Given the increasing spending tendencies among the middle and upper classes, as well as a penchant for western goods, these numbers are likely to grow. However, as companies like Kraft and Unilever increase their efforts in China, the Chinese FMCG market will become increasingly competitive, giving all the more motivation for Chinese FMCG companies to expand to other developing markets in the future.
3. Indian FMCG companies
A growing Indian population, particularly the middle class and the rural segments, presents an opportunity for manufacturers of branded products to attract these new consumers as well as making local producers of these goods targets for MNC acquisition in the FMCG sector.
In 2010, an unprecedented number of domestic and international FMCG players alike took advantage of this opportunity in India accounting for US$797.8 million in M&A deal-making, compared to a mere US$47.9 million the year before due to a slowly recovering global economy.
By contrast, the 34 M&A deals within the FMCG category for 2010 in India were primarily driven by Indian companies looking to expand beyond their borders. Large Indian FMCG companies, such as Dabur, Godrej and Emami, are speeding up their international expansion amid aspirations to become truly multinational and concerns about increased domestic crowding. Given India’s significant long-term potential, persistent and increasing FDI inflows into the country have heightened competition within the FMCG sector in India””competition that could erode existing market shares and potential for future growth domestically. Therefore, Indian FMCG players are very ambitiously looking to strengthen their global presence.
Indian FMCG companies made a total of 13 acquisitions in 2010, most of them global.
For example, Dabur, Godrej and Emami are not resting on their dominant positions in India, and are instead looking to increase capital expenditures from US$218.8 million to US$656.5 million, in order to establish a stronger market position abroad. Godrej made seven international acquisitions in 2010, Marico made two, Dabur made two and Emami, one.
In contrast, their FMCG counterparts in Brazil and China are not expanding globally at nearly the same rate.
Popular first targets for market entries overseas
As Brazilian, Chinese and Indian FMCG players flex their muscles, which markets are they likely to enter? M-Brain (formerly GIA) predicts that other emerging countries such as Egypt, Nigeria, Indonesia, Thailand, Russia and Vietnam, will be very attractive. These countries have received a lot less attention from global players in general and therefore present much lower penetration levels of foreign competition.
Dabur, India’s fourth largest FMCG company, has set its sights on international markets such as the US, Egypt, Nigeria and the Persian Gulf as it looks to scale up the contribution of foreign markets to total sales to 25 percent from the current 20 percent. Dabur made its first overseas acquisition in the second half of 2010, buying Turkish personal care firm Hobi Kozmetik Group for US$69 million as part of its strategy to strengthen its presence in Middle East and North Africa.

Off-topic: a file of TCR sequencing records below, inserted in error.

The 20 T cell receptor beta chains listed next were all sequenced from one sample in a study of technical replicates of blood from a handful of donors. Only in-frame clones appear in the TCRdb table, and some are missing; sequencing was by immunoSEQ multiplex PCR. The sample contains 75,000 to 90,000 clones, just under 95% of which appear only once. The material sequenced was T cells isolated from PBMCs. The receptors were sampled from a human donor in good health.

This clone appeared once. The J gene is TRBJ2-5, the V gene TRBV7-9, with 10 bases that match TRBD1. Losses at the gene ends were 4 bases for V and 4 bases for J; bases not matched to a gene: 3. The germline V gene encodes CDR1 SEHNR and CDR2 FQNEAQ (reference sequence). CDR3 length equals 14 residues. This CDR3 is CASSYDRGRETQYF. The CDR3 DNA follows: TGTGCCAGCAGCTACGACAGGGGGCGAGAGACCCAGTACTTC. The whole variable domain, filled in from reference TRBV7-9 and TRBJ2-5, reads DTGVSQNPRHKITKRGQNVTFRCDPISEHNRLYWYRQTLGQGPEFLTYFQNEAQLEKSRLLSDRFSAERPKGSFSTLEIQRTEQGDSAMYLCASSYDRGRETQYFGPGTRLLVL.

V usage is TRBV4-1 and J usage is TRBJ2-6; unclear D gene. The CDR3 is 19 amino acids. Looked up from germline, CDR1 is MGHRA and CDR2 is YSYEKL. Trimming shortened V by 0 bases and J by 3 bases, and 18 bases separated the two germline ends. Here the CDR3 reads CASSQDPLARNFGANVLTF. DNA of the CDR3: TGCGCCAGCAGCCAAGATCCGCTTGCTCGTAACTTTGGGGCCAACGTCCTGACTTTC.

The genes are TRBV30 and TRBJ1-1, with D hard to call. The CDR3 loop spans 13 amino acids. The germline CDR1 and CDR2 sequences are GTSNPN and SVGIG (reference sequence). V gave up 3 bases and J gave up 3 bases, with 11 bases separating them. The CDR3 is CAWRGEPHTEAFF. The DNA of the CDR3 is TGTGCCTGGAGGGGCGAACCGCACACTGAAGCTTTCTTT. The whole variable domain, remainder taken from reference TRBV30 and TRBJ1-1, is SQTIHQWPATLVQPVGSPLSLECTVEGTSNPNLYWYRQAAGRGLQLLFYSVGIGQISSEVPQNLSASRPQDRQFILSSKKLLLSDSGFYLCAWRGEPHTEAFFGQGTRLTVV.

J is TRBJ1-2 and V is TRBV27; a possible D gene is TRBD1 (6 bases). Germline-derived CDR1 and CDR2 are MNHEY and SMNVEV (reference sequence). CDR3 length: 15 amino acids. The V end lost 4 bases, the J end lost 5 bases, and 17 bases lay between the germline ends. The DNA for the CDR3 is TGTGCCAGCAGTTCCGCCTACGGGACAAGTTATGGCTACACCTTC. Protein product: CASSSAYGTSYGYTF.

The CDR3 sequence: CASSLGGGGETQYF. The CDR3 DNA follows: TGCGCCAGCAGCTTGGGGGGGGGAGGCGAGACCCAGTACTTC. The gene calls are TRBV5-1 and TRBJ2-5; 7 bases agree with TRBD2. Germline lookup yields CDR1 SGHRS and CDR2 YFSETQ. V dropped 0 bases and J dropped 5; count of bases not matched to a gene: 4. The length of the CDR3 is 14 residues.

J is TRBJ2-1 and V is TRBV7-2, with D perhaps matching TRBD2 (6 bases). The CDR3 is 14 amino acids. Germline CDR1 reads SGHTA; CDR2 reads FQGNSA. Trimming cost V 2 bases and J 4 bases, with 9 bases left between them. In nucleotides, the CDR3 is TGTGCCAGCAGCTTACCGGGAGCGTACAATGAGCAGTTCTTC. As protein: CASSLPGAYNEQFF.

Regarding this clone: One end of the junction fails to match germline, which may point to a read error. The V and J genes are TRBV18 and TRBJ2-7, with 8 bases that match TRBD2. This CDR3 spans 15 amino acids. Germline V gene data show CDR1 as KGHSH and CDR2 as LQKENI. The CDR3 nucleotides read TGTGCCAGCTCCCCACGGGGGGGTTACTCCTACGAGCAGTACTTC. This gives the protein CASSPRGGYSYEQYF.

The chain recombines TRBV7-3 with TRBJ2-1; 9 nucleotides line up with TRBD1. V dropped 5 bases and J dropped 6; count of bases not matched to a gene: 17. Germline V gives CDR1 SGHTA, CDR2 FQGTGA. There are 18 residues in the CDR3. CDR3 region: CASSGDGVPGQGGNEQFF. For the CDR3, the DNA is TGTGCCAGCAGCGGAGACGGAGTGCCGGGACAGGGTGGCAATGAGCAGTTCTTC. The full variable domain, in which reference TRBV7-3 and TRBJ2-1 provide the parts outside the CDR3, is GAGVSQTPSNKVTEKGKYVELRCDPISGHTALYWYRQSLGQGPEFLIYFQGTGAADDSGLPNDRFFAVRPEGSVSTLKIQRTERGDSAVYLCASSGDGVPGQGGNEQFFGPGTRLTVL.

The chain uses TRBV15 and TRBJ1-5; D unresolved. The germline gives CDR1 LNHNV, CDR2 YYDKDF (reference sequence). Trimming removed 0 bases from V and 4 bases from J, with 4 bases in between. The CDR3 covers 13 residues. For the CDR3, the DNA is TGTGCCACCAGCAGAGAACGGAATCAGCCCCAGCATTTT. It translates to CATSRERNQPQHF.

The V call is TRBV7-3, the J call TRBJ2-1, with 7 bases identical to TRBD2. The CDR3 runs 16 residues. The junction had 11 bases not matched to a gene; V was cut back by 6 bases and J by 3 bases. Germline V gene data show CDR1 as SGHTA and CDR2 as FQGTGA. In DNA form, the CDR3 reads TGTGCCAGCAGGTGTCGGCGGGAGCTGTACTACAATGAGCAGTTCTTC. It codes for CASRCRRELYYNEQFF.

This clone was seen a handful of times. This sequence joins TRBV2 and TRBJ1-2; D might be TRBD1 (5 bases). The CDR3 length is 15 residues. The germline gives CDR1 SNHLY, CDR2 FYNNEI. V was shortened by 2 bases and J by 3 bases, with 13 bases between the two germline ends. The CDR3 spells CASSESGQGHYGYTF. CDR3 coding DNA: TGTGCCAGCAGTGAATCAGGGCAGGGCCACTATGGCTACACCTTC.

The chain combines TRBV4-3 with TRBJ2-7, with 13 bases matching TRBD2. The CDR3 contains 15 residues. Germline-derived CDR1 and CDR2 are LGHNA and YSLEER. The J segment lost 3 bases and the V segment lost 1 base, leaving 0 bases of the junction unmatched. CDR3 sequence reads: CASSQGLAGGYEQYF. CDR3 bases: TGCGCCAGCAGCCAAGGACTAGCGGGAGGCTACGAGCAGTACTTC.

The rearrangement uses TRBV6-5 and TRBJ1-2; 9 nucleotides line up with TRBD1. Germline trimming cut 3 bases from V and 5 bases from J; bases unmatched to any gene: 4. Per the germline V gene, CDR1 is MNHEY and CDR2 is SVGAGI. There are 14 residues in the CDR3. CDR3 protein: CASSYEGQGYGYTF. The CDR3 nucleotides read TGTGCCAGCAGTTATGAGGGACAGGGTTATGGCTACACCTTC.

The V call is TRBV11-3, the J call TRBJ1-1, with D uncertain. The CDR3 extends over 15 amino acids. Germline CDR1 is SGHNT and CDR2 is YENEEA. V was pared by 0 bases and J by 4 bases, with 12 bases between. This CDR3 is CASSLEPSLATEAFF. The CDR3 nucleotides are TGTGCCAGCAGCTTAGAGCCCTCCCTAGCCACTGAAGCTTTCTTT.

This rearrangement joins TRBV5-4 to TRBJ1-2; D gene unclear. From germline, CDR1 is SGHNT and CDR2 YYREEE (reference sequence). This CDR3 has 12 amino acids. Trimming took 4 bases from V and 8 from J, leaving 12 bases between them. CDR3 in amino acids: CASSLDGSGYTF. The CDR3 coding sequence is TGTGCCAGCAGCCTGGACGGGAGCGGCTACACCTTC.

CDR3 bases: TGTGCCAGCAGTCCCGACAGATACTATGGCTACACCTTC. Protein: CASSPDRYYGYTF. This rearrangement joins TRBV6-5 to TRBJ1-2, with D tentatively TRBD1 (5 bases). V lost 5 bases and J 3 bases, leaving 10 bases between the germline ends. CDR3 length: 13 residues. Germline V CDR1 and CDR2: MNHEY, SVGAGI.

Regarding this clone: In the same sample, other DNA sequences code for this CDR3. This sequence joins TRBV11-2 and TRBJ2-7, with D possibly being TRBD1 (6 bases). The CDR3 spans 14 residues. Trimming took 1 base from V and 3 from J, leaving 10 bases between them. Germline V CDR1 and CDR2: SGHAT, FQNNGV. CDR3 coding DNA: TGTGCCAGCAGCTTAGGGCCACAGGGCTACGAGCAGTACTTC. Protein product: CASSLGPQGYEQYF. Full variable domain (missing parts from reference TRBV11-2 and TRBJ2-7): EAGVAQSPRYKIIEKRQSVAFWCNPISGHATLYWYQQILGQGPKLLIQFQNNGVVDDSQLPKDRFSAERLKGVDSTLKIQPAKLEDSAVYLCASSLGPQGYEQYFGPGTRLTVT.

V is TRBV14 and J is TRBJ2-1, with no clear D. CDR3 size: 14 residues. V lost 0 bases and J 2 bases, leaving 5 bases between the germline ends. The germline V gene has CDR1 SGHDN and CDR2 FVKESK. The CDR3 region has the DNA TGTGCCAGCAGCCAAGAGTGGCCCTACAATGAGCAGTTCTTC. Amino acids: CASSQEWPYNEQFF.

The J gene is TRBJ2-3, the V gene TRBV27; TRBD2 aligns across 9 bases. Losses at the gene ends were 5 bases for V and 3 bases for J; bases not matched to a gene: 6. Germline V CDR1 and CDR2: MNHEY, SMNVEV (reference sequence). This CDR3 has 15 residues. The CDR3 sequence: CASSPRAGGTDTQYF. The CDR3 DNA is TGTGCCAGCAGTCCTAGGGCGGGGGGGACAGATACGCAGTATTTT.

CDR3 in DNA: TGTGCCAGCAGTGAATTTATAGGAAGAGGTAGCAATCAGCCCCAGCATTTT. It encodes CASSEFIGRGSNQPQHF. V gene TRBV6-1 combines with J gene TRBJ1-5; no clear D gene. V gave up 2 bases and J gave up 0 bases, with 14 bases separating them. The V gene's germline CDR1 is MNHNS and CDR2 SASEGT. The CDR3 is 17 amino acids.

Another Indian FMCG company, Godrej Group’s Godrej Consumer Products, acquired leading African personal care brand Tura from Nigeria’s Tura Group late in 2010. They also later bought Latin American hair color firm Issue Group and Argentinian-brand Argencos. While Issue Group is a market leader in Argentina, Peru, Uruguay and Paraguay, Argencos is a mid-sized Argentine hair care company. The combined sales of the two Argentine companies is said to be over US$45 million. In Indonesia, Godrej acquired baby care products manufacturer PT Megasari Makmur at the end of 2010.
India’s appetite for the FMCG market in South East Asia is also palpable. Marico Ltd, a Mumbai-based personal care products maker, has picked up an 85 percent equity in Vietnam-based FMCG firm International Consumer Products Corporation (ICP). Vietnam, which has exhibited tremendous growth in the FMCG market since 2006 when the industry grew 20 percent year-on-year, has continued to be attractive. Driven by increasing youth expenditures, better distribution networks and strong economic growth, Vietnam’s rapid growth in consumer strength has already attracted foreign investments in FMCG. Personal care product brands such as Colgate, Olay, Ginvera have entered the Vietnam market and are all performing well. Challenges remain for less developed FMCG brands however as 70 percent of the distribution and sales of FMCG products, such as personal care products, still occur within traditional channels such as “mom and pop” stores and traditional drug stores. That said, given the success of these more developed FMCG players, the growth of the Vietnamese market and its attractiveness to Chinese and Indian FMCG companies will not abate anytime soon.
The Russian FMCG market is also one that has great potential for growth, but remains largely untapped. Russia is the ninth most populous country in the world and has a market economy that has existed for two decades. However, Russia is a logistical nightmare for FMCG companies given its geographic size. An acute understanding of regional markets in Russia will therefore be vital for any FMCG company hoping to enter. The benefits would be well worth the effort though. The overall food market volume in the country reached US$ 270 billion and is expected to grow by about 15 percent CAGR through to 2014.
Emerging market FMCG competitors are set to conquer their home markets – and soon other emerging markets.